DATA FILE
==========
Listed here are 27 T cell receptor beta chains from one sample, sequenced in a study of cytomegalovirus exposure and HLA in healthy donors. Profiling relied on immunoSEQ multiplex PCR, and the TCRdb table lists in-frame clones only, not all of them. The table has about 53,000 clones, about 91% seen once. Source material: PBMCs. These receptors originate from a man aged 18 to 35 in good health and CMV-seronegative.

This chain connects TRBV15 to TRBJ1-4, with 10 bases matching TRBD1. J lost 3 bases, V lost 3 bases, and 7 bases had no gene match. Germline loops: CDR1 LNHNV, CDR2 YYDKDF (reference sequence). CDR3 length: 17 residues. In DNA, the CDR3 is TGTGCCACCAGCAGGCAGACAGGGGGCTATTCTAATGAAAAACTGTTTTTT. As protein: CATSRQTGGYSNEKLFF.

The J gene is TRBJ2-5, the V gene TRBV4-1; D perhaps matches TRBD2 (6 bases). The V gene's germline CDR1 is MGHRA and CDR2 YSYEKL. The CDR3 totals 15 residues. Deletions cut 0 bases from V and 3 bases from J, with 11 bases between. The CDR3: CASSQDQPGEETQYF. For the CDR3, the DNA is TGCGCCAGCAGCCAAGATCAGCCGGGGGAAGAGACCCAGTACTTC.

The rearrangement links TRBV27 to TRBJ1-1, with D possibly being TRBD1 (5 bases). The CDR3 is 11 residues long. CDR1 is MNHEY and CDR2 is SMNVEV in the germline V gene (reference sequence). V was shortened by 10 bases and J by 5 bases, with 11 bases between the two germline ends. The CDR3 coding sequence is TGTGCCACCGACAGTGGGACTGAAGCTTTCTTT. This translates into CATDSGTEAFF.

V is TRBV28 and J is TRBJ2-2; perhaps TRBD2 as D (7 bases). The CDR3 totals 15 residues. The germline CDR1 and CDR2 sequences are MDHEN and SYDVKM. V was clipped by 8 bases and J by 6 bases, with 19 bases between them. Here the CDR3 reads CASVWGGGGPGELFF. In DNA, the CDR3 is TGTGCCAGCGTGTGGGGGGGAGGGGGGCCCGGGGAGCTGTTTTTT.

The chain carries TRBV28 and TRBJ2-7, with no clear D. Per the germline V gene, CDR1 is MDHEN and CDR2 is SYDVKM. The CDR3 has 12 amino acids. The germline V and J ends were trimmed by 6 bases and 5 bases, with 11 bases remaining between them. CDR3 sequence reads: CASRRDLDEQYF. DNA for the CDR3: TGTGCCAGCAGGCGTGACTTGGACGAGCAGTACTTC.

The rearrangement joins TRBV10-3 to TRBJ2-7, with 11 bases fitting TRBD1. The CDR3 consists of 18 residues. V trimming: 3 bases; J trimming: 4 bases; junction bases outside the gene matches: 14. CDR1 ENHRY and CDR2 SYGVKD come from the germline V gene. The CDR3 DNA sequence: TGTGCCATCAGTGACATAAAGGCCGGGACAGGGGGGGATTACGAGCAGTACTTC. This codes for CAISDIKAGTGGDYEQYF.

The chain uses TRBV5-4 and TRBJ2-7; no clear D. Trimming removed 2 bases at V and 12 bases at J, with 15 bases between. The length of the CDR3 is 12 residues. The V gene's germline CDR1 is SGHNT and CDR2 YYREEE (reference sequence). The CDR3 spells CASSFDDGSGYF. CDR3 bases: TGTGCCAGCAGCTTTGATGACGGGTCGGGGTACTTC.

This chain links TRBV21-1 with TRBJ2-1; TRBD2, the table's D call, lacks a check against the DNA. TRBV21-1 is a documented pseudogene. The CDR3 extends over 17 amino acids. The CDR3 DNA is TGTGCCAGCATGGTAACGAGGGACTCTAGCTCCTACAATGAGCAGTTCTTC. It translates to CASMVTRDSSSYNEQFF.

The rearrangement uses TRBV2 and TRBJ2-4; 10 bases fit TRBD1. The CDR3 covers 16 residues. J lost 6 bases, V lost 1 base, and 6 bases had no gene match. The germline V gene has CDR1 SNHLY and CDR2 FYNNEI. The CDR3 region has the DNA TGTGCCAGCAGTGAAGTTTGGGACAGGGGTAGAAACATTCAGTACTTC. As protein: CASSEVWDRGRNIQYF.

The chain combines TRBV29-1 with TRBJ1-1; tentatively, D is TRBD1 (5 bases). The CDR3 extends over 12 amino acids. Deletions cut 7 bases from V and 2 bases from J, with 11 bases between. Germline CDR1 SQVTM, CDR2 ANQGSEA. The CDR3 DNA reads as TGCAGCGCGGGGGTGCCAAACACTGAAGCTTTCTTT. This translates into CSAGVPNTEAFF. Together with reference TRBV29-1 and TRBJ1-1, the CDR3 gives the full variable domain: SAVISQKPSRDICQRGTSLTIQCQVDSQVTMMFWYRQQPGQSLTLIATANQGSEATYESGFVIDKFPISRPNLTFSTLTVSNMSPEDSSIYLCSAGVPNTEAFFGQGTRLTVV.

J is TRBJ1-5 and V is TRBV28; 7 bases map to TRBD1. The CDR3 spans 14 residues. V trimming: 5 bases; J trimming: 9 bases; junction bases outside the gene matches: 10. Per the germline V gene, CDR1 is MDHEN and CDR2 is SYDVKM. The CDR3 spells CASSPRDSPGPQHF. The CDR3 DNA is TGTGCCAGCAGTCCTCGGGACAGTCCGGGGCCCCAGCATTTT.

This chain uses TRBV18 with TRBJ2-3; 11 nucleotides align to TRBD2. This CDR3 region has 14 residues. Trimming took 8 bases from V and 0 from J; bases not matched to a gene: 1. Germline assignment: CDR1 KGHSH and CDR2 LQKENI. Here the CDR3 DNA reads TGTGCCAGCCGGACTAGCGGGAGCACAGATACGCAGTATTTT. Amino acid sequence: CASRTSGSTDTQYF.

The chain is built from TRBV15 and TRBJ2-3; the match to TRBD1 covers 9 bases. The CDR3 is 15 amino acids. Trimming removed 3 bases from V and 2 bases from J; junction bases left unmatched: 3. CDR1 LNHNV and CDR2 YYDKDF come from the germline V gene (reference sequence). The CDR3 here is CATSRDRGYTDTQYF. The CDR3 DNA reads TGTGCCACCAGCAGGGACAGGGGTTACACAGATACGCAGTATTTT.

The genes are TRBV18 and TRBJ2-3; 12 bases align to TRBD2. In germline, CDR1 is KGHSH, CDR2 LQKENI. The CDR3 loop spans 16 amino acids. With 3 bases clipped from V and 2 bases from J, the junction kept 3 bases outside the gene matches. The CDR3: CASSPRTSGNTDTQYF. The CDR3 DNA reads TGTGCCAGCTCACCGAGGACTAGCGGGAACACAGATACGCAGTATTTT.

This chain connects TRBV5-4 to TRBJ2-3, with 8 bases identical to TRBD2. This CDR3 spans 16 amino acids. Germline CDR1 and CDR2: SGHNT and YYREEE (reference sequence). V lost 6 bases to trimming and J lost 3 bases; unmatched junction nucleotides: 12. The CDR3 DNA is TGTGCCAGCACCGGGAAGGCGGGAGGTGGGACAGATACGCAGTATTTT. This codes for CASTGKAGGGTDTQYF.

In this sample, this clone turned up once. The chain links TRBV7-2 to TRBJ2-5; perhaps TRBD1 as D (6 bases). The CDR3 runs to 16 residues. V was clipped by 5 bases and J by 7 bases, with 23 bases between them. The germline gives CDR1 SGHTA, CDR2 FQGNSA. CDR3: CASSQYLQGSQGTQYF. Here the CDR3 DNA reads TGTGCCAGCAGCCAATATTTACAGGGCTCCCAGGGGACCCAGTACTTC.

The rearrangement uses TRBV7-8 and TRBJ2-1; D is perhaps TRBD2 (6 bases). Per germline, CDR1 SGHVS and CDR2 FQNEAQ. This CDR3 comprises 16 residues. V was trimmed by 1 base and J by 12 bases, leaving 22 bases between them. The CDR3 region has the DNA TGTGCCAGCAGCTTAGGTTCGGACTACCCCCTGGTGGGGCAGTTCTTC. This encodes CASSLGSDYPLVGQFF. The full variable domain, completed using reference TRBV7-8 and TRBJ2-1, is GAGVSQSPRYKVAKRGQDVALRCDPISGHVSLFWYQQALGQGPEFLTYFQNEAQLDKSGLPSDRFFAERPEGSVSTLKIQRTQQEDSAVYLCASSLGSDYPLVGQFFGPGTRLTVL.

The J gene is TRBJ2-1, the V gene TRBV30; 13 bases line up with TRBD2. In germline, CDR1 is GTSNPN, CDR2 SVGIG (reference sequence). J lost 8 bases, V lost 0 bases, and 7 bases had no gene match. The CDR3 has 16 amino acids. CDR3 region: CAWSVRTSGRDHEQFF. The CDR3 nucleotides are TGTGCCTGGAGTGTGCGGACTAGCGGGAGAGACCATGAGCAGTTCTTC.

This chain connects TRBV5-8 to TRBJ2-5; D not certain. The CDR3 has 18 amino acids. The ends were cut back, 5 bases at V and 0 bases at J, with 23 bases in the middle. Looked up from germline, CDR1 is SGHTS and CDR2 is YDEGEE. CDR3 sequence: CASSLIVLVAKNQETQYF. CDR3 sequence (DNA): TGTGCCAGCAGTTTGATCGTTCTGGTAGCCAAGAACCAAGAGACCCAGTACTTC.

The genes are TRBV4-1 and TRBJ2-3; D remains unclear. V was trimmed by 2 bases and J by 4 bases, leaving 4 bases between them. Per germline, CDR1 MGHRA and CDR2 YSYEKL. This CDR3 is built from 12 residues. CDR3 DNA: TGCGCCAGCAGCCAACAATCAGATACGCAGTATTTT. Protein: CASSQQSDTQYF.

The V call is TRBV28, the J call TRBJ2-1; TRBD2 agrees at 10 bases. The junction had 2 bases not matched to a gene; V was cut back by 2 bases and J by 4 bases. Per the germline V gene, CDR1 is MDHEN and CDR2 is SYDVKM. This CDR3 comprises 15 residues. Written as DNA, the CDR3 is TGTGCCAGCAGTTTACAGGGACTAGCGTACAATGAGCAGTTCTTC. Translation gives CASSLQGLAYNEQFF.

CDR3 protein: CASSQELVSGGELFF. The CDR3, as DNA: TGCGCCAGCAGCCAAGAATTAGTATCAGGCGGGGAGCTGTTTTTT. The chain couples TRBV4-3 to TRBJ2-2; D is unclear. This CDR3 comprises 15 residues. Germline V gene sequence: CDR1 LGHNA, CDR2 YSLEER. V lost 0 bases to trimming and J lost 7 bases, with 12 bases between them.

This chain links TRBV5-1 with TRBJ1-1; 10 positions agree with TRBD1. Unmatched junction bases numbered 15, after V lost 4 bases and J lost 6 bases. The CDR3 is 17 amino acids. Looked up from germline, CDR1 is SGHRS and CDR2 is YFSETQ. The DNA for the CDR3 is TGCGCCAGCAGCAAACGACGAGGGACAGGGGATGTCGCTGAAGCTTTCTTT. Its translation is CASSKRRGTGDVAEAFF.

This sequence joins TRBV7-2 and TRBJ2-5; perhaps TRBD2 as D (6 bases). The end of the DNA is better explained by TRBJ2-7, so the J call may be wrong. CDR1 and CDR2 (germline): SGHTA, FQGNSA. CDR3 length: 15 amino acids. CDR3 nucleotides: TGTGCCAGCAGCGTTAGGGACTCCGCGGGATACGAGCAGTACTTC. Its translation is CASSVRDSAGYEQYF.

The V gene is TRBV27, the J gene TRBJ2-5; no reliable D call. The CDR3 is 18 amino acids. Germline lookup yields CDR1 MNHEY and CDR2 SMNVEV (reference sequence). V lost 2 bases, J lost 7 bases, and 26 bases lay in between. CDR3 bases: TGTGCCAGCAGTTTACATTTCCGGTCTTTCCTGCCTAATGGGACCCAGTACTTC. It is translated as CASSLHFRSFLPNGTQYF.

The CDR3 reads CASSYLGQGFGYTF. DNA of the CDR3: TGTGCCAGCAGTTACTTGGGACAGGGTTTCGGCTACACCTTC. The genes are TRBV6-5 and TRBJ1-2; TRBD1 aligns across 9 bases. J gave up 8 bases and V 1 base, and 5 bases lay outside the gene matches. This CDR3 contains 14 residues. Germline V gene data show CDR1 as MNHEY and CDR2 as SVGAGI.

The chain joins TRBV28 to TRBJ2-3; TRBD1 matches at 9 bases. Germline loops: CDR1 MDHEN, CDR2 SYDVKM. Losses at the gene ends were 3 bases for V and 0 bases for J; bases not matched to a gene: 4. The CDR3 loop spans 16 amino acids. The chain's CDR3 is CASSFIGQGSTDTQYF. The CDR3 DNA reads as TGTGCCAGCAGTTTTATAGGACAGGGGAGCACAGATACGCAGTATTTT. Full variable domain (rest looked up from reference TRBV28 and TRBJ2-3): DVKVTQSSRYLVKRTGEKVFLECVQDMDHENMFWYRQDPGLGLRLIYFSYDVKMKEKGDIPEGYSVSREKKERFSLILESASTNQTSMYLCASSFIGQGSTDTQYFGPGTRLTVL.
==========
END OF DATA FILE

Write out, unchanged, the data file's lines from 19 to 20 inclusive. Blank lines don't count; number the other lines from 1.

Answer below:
The J gene is TRBJ2-1, the V gene TRBV30; 13 bases line up with TRBD2. In germline, CDR1 is GTSNPN, CDR2 SVGIG (reference sequence). J lost 8 bases, V lost 0 bases, and 7 bases had no gene match. The CDR3 has 16 amino acids. CDR3 region: CAWSVRTSGRDHEQFF. The CDR3 nucleotides are TGTGCCTGGAGTGTGCGGACTAGCGGGAGAGACCATGAGCAGTTCTTC.

This chain connects TRBV5-8 to TRBJ2-5; D not certain. The CDR3 has 18 amino acids. The ends were cut back, 5 bases at V and 0 bases at J, with 23 bases in the middle. Looked up from germline, CDR1 is SGHTS and CDR2 is YDEGEE. CDR3 sequence: CASSLIVLVAKNQETQYF. CDR3 sequence (DNA): TGTGCCAGCAGTTTGATCGTTCTGGTAGCCAAGAACCAAGAGACCCAGTACTTC.